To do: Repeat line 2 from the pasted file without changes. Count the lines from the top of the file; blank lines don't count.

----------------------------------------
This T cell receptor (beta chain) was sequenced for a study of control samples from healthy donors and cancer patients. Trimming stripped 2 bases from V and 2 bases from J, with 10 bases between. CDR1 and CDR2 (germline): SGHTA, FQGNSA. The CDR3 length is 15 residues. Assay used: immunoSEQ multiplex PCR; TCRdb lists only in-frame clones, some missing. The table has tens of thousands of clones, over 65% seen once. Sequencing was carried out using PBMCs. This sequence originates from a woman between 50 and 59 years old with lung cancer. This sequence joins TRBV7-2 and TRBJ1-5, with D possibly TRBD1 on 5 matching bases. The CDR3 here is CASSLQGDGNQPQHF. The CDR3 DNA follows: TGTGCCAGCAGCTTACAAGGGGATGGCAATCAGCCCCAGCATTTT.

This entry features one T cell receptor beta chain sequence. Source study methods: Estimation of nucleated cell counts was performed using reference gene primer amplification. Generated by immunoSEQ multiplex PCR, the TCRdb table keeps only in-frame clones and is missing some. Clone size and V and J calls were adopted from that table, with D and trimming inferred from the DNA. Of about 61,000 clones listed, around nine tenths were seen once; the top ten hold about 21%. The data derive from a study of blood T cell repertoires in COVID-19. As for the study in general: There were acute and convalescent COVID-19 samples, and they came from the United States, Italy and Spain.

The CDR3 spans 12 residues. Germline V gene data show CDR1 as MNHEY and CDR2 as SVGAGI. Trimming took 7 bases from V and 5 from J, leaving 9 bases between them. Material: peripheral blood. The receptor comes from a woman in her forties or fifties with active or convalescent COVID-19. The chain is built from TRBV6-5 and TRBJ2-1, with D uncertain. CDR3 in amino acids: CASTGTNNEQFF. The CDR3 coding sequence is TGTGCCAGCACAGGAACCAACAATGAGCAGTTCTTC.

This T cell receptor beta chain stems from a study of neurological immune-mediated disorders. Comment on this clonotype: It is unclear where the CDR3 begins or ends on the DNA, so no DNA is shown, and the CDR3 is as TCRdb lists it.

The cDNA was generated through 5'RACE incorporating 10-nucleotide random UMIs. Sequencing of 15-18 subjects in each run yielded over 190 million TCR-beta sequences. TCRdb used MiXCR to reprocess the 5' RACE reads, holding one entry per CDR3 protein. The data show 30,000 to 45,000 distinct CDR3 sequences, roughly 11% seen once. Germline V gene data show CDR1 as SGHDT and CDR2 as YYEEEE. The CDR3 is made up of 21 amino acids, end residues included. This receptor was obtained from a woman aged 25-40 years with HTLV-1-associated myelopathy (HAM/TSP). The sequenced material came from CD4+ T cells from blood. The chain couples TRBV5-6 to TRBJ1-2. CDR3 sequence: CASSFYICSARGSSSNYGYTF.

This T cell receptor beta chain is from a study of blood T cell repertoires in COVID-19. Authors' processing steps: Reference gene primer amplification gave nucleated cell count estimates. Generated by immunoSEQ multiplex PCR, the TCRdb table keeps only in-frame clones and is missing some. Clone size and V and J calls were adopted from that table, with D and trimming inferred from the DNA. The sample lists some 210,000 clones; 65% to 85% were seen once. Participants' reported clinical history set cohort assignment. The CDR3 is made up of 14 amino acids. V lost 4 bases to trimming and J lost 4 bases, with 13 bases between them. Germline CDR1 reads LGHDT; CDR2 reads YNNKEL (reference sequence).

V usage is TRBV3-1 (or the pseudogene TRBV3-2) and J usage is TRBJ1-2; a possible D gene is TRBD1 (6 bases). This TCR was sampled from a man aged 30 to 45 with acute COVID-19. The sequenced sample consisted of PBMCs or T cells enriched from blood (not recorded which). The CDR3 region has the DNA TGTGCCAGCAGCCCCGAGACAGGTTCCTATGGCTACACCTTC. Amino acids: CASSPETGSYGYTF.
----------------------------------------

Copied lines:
This entry features one T cell receptor beta chain sequence. Source study methods: Estimation of nucleated cell counts was performed using reference gene primer amplification. Generated by immunoSEQ multiplex PCR, the TCRdb table keeps only in-frame clones and is missing some. Clone size and V and J calls were adopted from that table, with D and trimming inferred from the DNA. Of about 61,000 clones listed, around nine tenths were seen once; the top ten hold about 21%. The data derive from a study of blood T cell repertoires in COVID-19. As for the study in general: There were acute and convalescent COVID-19 samples, and they came from the United States, Italy and Spain.